The Bloomsbury Colleges | PhD Studentships | Studentships 2011 | Mechanisms of social influence in typical development and autism
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Mechanisms Of Social Influence In Typical Development And Autism

Lead Supervisor: Dr Liz Pellicano (IoE)

Co-Supervisor: Dr Geoff Bird (Bbk)

The Centre for Research in Autism and Education, the Department of Psychology and Human Development at the Institute of Education, London, and the Department of Psychological Sciences, Birkbeck College, are pleased to offer a full scholarship for a 3-year Bloomsbury Colleges collaborative PhD.

The successful PhD candidate will investigate the psychology of social susceptibility in childhood and early adolescence and in autism.

Despite the importance of social influence in all areas of cognition and its unargued relevance to shaping children's learning in the classroom, very little is known about how the susceptibility to social influence develops in childhood or how it might be attenuated in atypical development, as in the case of autism.

This PhD project will integrate methods from developmental and social psychology to (1) identify the mechanism(s) underpinning social susceptibility during childhood and early adolescence, and (2) to establish whether such mechanisms are atypical in children and young people with an autism spectrum condition. To address these questions, the candidate will develop novel or modified experimental tasks and will administer these tasks to typical children of a wide age range (4 - 16 years) and to children with autism.

The Institute of Education is both the largest and the leading research and teaching institution in education theory and practice in the UK. In the 2008 Research Assessment Exercise (RAE) it was ranked as the top education department/institute in the UK. Birkbeck's Department of Psychological Sciences ranked 5th in the recent RAE results for Psychology departments in the UK. 

Requirements
Graduates in experimental psychology or related subjects with a good first degree, or Masters degree are encouraged to apply.  The student will receive excellent training in the design and implementation of rigorous experimental studies, which will also be both child-friendly and developmentally sensitive. This training will therefore be interdisciplinary in nature, combining developmental and educational psychology with experimental social psychological methods, and will ensure a thorough grounding in how basic science can be realised in a more real-world context.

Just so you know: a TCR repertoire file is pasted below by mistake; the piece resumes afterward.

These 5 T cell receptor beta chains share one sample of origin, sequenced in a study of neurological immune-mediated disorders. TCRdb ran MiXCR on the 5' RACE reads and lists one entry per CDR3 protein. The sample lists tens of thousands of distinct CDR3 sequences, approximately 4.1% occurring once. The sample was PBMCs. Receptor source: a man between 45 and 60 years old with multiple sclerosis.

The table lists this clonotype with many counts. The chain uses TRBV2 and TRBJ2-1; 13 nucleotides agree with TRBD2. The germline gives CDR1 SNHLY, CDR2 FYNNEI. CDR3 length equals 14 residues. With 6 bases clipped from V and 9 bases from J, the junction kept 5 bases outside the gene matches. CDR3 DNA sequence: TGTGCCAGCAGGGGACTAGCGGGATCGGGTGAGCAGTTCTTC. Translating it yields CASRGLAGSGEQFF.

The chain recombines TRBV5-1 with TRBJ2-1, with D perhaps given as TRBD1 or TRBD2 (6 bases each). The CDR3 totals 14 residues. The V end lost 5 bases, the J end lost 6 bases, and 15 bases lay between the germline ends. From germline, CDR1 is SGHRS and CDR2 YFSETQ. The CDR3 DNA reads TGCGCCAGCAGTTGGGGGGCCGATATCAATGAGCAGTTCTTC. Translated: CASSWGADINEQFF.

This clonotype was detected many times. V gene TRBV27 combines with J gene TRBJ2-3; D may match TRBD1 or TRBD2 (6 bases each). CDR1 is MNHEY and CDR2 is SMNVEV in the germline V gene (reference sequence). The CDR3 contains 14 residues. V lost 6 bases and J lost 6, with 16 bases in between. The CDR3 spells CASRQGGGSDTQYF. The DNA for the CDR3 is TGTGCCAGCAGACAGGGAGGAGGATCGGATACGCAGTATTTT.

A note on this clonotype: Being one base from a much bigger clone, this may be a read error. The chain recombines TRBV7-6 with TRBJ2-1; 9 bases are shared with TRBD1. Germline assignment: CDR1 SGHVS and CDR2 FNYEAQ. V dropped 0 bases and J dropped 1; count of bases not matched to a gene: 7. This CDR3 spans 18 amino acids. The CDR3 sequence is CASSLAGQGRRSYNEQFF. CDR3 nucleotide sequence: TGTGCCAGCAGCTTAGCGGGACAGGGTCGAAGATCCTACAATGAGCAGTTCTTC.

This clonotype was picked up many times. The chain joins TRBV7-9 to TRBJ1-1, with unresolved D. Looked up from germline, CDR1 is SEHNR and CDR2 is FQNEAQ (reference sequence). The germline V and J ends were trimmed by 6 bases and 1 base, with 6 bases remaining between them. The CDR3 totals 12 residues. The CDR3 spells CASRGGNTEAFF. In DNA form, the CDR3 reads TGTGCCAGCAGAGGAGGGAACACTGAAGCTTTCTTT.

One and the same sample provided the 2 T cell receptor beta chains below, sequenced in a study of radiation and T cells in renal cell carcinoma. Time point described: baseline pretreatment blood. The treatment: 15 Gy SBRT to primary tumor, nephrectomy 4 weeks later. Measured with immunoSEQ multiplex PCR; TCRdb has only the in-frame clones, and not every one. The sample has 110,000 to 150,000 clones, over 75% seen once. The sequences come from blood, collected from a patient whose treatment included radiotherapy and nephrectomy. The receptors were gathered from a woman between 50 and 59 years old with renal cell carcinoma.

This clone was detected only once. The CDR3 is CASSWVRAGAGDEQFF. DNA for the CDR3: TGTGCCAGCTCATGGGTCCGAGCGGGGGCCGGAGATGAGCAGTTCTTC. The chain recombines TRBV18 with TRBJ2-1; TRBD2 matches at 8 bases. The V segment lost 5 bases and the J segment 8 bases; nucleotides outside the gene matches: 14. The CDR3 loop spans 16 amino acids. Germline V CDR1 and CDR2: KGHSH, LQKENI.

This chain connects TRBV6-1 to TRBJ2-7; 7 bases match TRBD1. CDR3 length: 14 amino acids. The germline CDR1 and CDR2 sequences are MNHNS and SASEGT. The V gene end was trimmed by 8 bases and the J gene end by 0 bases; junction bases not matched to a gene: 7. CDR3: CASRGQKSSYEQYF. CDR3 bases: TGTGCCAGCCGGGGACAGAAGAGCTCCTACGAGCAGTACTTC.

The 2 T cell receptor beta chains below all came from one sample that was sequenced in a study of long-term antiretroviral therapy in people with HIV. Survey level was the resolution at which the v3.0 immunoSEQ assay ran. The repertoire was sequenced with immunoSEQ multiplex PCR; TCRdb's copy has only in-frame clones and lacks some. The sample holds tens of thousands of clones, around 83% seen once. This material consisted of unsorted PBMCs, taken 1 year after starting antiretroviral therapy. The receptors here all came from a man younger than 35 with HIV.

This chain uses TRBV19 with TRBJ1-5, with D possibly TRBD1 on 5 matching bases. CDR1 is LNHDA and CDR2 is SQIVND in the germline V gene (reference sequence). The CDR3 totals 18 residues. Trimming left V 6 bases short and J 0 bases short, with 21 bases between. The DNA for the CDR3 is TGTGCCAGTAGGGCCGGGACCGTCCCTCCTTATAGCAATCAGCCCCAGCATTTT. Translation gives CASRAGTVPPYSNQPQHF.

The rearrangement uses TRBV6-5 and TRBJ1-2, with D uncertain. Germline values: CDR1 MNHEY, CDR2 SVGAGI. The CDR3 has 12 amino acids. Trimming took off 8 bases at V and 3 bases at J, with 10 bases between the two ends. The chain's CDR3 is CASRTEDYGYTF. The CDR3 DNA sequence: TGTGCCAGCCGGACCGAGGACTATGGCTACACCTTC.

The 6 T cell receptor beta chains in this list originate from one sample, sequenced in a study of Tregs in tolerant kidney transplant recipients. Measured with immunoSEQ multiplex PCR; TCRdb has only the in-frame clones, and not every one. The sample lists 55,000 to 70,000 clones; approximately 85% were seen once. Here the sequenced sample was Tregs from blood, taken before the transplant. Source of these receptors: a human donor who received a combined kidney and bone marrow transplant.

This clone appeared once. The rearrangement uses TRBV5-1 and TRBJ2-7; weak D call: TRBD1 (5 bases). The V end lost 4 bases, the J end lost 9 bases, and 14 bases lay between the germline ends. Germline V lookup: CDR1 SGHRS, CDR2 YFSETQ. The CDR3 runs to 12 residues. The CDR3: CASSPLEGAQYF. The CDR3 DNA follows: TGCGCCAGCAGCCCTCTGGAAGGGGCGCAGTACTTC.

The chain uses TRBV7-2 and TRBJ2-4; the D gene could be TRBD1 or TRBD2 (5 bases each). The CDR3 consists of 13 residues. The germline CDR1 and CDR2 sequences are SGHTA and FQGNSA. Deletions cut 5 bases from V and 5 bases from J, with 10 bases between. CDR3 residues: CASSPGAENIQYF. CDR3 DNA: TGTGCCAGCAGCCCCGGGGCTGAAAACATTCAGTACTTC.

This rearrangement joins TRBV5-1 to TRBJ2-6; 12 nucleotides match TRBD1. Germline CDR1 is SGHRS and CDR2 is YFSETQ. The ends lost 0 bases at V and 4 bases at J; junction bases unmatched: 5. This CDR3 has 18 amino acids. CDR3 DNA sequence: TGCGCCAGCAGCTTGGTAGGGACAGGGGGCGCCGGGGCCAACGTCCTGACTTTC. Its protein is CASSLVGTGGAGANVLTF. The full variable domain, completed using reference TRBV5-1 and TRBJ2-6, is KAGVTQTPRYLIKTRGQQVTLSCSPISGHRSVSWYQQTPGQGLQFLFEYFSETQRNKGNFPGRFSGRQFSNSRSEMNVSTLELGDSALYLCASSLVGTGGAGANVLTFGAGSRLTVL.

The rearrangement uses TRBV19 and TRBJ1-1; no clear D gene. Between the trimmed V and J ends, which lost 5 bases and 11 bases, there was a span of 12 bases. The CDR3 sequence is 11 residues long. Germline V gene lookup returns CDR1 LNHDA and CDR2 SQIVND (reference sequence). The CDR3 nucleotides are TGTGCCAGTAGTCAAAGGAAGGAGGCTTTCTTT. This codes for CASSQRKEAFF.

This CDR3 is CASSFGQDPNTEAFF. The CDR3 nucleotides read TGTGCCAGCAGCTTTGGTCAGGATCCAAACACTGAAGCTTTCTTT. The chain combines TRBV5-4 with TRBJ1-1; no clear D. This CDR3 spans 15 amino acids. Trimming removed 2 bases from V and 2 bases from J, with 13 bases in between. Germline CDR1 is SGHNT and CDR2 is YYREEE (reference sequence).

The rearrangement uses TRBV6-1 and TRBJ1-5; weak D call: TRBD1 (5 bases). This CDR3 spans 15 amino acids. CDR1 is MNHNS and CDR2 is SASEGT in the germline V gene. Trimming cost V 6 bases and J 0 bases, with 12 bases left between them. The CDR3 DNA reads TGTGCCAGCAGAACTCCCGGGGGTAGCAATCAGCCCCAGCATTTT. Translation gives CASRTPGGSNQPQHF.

Key References:

  1. Beilock, S. L., Gunderson, E. A., Ramirez, G., & Levine, S. C. (2010). Female teachers’ math anxiety affects girls’ math achievement. Proceedings of the National Academy of Sciences, 107, 1860-1863.
  2. Leighton, J., Bird, G., Orsini, C. & Heyes, C.M. (2010) Social attitudes modulate automatic imitation. Journal of Experimental Social Psychology, 46, 905-910.
  3. Zajonc, R. B. (1965). Social facilitation. Science, 149, 269-274.

Further details about the project may be obtained from:

Lead Supervisor: Dr Liz Pellicano, l.pellicano@ioe.ac.uk, http://www.ioe.ac.uk/staff/PHDT/27039.html

Co-Supervisor: Dr Geoff Bird, g.bird@bbk.ac.uk, http://www.bbk.ac.uk/psyc/staff/academic/geoff_bird

Further information about PhDs at the Institute of Education is available from:

http://www.ioe.ac.uk/study/researchDegrees/108.html

Application forms and details about how to apply are available from:

http://www.ioe.ac.uk/study/researchDegrees/RMP9_EDU999.html

Further guidance can be obtained by emailing:

doc.enquiries@ioe.ac.uk

Please indicate in your request and on the application form the studentship for which you wish to be considered: BCPhD: Pellicano.

Candidates must supply a CV, full transcripts of their qualifications and the following:

  1. a statement of no more than 500 words indicating what skills and academic and professional experience you can bring to this project and why you consider you would be the best person to undertake this research.  If possible, this should include evidence of your knowledge of the relevant literature in the field.
  2. a piece of your academic writing which may be from your previous degree studies or an academic publication for which you were responsible. This should show your skills of critical analysis and your clarity, focus and fluency in the organisation and presentation of your arguments. 

Shortlisted candidates will be invited for interview in late March/early April.

When applying, please indicate where you found out about this studentship (please state the publication title/ web address).

Closing date for applications: This studentship is now closed.